I spent the next full day trying to fix the boat - we rewired some questionable connections, pulled off the cowling, and checked the air compressor.  We couldn't fix it and it looked like the hunt was over.  As we were preparing to leave the area, we decided to call a friend and see if he would join the hunt.

By a miracle, our friend Drew Rodriguez was on board and within two hours had his boat on behind his truck and was making the 5.5 hour trek north.  He got in at 1 AM and the three of us decided to go straight to the lake.  We learned a lot that second night, and had an absolutely insane moment.  After spotting a gator only 20 yards in front of us, I made the cast over his head and hooked up - while watching the gator thrash and dive under.  We were finally hooked up! However, I quickly felt like most of the weight was gone and I was shocked to reel in a half eaten catfish that was still alive.  I had somehow pulled the treble hook right through the feeding gators mouth.  That is definitely a once in a million catch, but not the type I wanted.




As we were heading in at sunrise, I spotted a big gator (8 ft or so) and finally connected.  This gator was the real deal and tore underneath some heavy cover on lock down drag, and ultimately broke us off.  We headed in disappointed, but much more confident than the first night.

With one final night left, we made some preparations and headed out right at sunset.  We were content on getting slightly smaller gators tonight if it came to it, as it was the final night of the hunt.

At 145 AM, I finally connected on a solid gator that we spotted swimming in our direction in open water.  After a quick fight, Byron snagged a second treble into him and we knew we had a good shot.  After Drew grabbed the tail and I loaded up the bang stick, a well placed shot humanely ended the battle.  One gator was in the books, a 5.5 footer (big enough for the final night).

The two problems we ran into were dealing with an insane amount of grass as well as high water.  This was making fishing with a treble hook on rod and reel near impossible, compared to some areas down South by us where it would have been perfect.  These gators were sometimes 100 yards back into the grass and without using bait, would have been completely impossible to catch.  We were dead set on not doing it that way.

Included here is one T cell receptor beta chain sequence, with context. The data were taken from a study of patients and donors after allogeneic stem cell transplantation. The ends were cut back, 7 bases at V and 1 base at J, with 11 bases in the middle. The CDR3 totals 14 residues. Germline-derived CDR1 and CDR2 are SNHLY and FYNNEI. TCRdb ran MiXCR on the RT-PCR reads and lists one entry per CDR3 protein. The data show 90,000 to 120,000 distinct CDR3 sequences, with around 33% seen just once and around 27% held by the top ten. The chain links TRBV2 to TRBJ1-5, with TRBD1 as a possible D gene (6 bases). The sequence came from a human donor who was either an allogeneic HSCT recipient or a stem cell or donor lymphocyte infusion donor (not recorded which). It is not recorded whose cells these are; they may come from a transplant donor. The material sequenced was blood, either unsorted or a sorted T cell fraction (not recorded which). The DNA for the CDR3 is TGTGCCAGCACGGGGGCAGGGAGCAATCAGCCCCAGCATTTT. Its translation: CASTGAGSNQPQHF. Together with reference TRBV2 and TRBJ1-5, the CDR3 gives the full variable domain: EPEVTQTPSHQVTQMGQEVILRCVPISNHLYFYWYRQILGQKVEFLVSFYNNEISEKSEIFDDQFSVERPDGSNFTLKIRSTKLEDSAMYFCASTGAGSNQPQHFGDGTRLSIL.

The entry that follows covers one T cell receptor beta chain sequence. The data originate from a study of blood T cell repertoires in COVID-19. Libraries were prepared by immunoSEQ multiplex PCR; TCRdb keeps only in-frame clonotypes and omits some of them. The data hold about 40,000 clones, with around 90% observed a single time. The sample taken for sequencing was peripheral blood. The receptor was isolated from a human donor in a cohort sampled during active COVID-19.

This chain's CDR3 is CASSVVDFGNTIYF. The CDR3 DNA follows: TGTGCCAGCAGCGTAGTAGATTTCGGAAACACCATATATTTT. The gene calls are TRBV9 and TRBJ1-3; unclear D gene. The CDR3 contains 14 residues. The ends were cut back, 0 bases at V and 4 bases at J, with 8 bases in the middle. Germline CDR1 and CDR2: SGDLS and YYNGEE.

At 4 AM, Byron and Drew had been quietly stalking an open water gator for 15 minutes before finally getting a shot.  The gators will dip underwater and their eyes will disappear, only to pop up a minute later in a new place.  Byron went for a very long cast and missed, but after the gator went under he made the fatal mistake of swimming towards the boat.  He popped his head back up and Byron capitalized on the opportunity.  Another very well placed cast and after a good battle, we had our second gator tagged and in the boat.

All of these gators were put to use the following day.  We cleaned them ourselves and salvaged every single piece of meat, and additionally saved the hide and skull for future taxidermy projects.  Nothing went to waste, which is essential to me for a proper hunt.   And for the record, the alligator meat tastes absolutely amazing! I have been eating quite a lot of it since the hunt, but still have the majority to go.

For a complete DIY trip, I was very happy with the end result, but now I am completely hooked and next year the goals (and gators) are going to be set quite a bit higher!